Neuropsychological studies of brain-damaged patients suggest that the right hemisphere (RH) is specialized for behavioral functions that collectively contribute to social interaction and bonding. In particular, patients with right hemisphere damage (RHD) are reported to have abnormalities in emotional facial expression and prosody, attention, arousal, and mood. While these social-emotional disorders of the right hemisphere have ben documented in laboratory assessment, there has been little research examining their effects on natural behavior and interpersonal relations. Given the importance of social cognition in daily interaction, these disorders may prove more disabling for RHD patients and their families than previously thought.
The specific aims of this study are a.) to document the extent and evolution of social-emotional and cognitive dysfunction in our population of RHD patients using laboratory measures that have been proven reliable in previous research; and b.) to examine the effects of right versus left hemisphere damage and associated neurobehavioral disorders (documented in laboratory assessment) on spontaneous social interaction and marital relations during the 18 month follow-up period. We will compare patients with unilateral right and left hemisphere infarcts and age and sex-matched control patients with orthopedic disease on laboratory measures of paralinguistic, neuropsychological, and affective function and correlate these results with subjects' performance in studies of spontaneous social interaction. First, judges will rate facial expression and prosody in videotapes of interviews with patients and their spouses. Second, the spouse of each patient will observe and record patient social behavior at regular intervals over the 18 month follow-up period. We will also examine mood and perceptions of marital satisfaction in spouses as a function of presence and side of lesion in the patient. This research will contribute to basic knowledge of the brain regions involved in social behavior, as well as provide clinicians and caregivers with information regarding the effects of these impairments on interpersonal relations during both the acute and chronic phases. In the longterm, this research should contribute to the management of social-emotional and marital disturbance resulting from localized brain damage.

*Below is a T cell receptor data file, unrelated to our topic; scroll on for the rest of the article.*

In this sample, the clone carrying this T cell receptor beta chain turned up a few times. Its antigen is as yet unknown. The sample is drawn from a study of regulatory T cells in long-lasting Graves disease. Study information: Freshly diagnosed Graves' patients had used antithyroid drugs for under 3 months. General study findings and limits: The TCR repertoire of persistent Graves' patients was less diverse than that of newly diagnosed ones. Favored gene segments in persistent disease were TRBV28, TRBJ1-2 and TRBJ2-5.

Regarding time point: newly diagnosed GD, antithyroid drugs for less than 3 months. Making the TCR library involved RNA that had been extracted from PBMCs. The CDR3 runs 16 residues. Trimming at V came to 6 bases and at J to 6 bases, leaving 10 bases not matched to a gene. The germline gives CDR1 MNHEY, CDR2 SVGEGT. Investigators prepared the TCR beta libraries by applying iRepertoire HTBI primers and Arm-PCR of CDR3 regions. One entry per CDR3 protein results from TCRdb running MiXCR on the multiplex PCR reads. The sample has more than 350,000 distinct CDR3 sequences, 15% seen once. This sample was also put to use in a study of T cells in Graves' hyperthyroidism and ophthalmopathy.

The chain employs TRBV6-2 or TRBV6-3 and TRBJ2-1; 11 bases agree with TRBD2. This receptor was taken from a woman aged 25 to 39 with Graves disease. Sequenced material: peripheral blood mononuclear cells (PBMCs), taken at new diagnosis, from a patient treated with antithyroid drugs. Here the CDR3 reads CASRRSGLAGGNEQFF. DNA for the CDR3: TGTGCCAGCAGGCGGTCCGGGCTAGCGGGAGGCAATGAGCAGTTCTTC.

National Institute of Health (NIH)
National Institute of Neurological Disorders and Stroke (NINDS)
First Independent Research Support & Transition (FIRST) Awards (R29)
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Sensory Disorders and Language Study Section (CMS)
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University of Kentucky
Other Health Professions
Schools of Medicine
United States
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